Gympie Times Saturday December 6, 1873

This article is titled:  A FIGHT WITH A SHARK.

A sport which promises to become fashionable amongst Gympie visitors to Newsa is hunting stingarees near the mouth of the river at low water. If we are to believe the following, however, the amusement may have a spice of danger in it:—

An officer of one of the ships of the United States Survey Service relates the instance of his own rashness and narrow escape with life. He waded into the sea at Charlotte Harbor, Florida, to spear "stingarees," a fish like a flounder, but with a curious rattle-like tail:

"I had started up a good sized stingaree, probably about three feet in width to two in length, with a 'beauty of a tail, and soon the hunt became interesting. Twice had I pierced its body with the boat-hook, and the water in the immediate neighborhood became dyed with blood.

"The shoals extended out a mile in many directions in Charlotte Harbor, and I in my excitement, had waded out full half that distance from the shore,—at least a mile from my men. The thought of danger never once entered my head, though the harbor was full of sharks, many of them from twelve to fifteen feet in length. My feet and legs were bare, my trouser being rolled up as high as possible. But I had gone out some distance from that depth, the water being up to my waist, and not dreaming of peril, was bent upon the capture of the fish I was pursuing. Suddenly, but why I could never comprehend, I turned my eyes from the Stingaree, and looked out into the harbor. I never saw that stingaree again, for my heart almost ceased to beat, as I beheld a monstrous shark, that no doubt had scented the blood of the wounded fish, coming in a direct line for the place where I was standing. A feeling of horror pervaded me at once. Powerless, death-stricken it seemed, I gave one yell—'Shark!' —and giving one desperate, agonizing look towards my men a mile away, I turned my eyes almost starting from their sockets, upon the monster from which I expected the most horrible death.

"The agony and mental torture of that fearful moment can never be described or forgotten; it makes me shudder now to recall it. As the shark approached me he lessened his speed, evidently reconnoitering the position. His graceful evolutions; the perfect ease with which he glided through the water, the under jaw just dropped far enough to disclose the glittering rows of teeth, sharp as razors; the careless, lazy movement of that powerful tail; and above all, the cold, horrible glare of those small yellow eyes, fascinated me with a deadly terror. In those short seconds, I lived years of horror. To see that ravenous demon so leisurely confident of his power, and I almost powerless, waist deep in water, and no weapon of defense but a common boat-hook! I seemed to shrink to nothingness when compared to my enemy.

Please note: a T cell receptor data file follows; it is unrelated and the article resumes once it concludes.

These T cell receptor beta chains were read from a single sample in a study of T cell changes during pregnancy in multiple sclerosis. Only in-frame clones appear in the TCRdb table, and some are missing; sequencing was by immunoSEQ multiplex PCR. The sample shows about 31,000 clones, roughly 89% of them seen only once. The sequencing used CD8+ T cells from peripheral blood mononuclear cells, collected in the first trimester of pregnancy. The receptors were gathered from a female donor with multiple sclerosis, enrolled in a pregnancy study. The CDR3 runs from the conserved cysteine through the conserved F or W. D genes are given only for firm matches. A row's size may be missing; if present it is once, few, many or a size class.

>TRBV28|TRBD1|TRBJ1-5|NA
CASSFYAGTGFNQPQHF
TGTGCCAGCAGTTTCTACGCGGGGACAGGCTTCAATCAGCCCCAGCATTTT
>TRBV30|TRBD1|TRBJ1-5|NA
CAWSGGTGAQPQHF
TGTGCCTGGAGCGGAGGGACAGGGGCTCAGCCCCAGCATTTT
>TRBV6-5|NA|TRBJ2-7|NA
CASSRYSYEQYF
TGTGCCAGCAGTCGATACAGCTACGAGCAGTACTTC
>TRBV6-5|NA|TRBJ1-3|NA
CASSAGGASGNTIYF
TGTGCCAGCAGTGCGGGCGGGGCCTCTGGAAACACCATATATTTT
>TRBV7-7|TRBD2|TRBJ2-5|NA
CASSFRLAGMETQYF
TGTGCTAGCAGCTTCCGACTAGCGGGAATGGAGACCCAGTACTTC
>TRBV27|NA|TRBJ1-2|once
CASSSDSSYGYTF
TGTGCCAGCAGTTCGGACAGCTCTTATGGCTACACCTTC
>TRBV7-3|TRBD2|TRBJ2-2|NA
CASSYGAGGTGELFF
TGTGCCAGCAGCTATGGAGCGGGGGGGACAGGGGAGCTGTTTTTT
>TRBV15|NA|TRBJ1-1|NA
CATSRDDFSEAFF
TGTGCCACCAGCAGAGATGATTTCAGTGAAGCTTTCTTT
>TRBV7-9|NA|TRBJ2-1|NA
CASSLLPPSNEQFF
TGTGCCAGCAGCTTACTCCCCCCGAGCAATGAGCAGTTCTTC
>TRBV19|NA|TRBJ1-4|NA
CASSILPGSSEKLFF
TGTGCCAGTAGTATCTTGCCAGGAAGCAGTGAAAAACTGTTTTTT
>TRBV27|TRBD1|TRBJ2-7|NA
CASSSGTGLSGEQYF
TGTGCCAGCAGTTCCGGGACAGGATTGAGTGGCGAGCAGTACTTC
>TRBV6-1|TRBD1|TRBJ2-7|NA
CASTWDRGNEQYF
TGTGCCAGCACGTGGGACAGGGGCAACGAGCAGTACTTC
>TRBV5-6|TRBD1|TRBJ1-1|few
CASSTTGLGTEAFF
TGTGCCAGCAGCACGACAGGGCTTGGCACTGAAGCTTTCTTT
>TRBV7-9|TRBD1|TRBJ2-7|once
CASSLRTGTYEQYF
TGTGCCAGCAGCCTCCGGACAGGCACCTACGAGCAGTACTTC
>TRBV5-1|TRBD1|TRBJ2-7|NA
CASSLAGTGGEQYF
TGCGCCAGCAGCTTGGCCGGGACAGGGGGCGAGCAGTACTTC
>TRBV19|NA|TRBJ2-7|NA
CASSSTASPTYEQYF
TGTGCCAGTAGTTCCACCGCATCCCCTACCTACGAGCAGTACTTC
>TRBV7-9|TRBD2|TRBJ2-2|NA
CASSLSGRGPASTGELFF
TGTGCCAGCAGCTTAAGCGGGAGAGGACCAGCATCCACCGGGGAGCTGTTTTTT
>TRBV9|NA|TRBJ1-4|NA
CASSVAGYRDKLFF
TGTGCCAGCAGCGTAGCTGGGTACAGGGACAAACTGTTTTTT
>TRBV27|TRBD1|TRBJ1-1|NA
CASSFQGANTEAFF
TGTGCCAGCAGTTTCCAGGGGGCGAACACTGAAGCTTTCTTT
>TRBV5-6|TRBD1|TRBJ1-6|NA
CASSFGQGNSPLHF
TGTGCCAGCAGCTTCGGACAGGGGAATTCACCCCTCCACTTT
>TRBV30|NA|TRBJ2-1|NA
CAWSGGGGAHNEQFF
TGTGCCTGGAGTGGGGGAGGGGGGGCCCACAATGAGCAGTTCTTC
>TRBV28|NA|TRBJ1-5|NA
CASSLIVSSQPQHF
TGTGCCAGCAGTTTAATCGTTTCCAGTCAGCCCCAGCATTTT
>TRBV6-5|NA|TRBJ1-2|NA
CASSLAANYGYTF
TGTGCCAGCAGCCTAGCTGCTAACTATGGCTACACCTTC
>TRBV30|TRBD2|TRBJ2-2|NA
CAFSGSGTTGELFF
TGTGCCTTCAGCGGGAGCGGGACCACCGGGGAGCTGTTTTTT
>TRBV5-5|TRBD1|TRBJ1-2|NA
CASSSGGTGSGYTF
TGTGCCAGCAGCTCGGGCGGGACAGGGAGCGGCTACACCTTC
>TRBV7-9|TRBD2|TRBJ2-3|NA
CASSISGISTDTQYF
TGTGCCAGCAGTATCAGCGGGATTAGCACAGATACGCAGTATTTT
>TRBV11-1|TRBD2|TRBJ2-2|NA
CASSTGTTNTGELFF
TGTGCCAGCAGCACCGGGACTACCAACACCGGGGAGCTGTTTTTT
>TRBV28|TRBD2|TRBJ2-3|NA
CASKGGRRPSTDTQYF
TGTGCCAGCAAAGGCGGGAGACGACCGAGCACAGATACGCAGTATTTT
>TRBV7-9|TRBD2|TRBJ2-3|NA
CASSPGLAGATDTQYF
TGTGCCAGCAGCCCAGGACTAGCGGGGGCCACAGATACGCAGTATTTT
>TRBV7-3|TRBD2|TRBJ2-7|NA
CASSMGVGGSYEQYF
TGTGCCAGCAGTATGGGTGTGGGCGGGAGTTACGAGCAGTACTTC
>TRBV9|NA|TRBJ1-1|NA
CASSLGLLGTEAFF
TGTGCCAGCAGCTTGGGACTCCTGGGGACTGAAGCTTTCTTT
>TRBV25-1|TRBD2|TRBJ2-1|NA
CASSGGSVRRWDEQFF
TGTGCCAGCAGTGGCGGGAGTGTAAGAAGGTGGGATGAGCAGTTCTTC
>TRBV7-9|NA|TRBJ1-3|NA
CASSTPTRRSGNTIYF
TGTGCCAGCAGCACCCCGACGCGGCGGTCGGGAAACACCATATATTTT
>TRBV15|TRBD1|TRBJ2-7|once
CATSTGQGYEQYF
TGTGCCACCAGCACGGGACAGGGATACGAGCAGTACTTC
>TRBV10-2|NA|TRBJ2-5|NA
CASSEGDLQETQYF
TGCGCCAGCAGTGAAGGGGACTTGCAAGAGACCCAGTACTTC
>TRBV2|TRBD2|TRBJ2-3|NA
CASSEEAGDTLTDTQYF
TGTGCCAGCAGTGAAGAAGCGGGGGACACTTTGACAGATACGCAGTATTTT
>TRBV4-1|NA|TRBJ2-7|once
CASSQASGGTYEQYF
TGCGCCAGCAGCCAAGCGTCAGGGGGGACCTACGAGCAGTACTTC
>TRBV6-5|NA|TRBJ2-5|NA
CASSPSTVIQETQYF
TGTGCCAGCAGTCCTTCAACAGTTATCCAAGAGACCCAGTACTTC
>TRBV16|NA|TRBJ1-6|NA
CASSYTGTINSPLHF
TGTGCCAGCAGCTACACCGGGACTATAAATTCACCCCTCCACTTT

"He gave me but a few seconds to think or prepare for death, for as quick as a cat he faced directly for me, and seemed almost to spring clear of the water as he dived for my legs. I could scarcely hold the boat-hook in my trembling grasp, but as the body came within reach I struck at it with the energy and despair with which a drowning person would catch at a straw.

In a breath, I committed my soul to Providence, and for the next few seconds became nearly unconscious. Whether the monster felt the point of my spear or not I cannot tell. I presume, however, that he did, for he missed me, his ponderous jaws coming together with a rush and snap. Passing full around me, he dashed out into the harbor again, but not far, when he turned and began the same maneuvers as before.

"My feelings as he sprang for me, and the revulsion consequent upon my taking another swipe with my boat hook, this respite, seemed to inspire me with new courage and I felt that the cowardly shark wouldn't get the balked of his prey. I gained an astonishing feeling of coolness and nerve and determined to present a firm front when he attacked me again, which I knew he would. I began to retreat, stepping cautiously backward, with my eyes fixed on the shark. Stealing a look towards the boat, I saw with joy that the men had got it off the beach and were manning the oars. That look nearly proved my last, for I had hardly turned towards the shark before he was upon me. I cannot minutely describe what occurred, for I was taken completely by surprise, and lost my wits as well as my nerve. I saw the dull glare of those terrible eyes, the almost white, shining surface of the belly as it was partially turned upwards, and the waters dashed in my face.  A deadly cold feeling went over me like an electric shock, as I felt the slimy body brush my bare legs; something struck me on the chest, and for an instant I believe I became unconscious.  The shark seemed to twist his body completely around me, the boat-hook dropped from my hand, and I fell over the monster's back, my feet and legs being thrown entirely out of the water, as my head and body were wholly submerged.

"My escape from death was wonderful. The shark failed for the second time in catching me between his massive jaws. The water restored me a little. I scrambled to my feet, and, almost wild with terror, looked for the shark, and none can imagine the joy I felt as I saw him swimming at full speed towards the entrance of the harbor. I turned my face to the shore and staggered along till within a few yards of the beach when I was wholly overcome and swooned from the effects of the dreadful ordeal I had undergone. Falling in water only four feet deep, after such a remarkable escape from a horrible death, I came within a hair's breadth of being drowned. The boat's crew arrived not a moment too soon, as it was over an hour before I was resuscitated, and then only after the most unwearied exertions."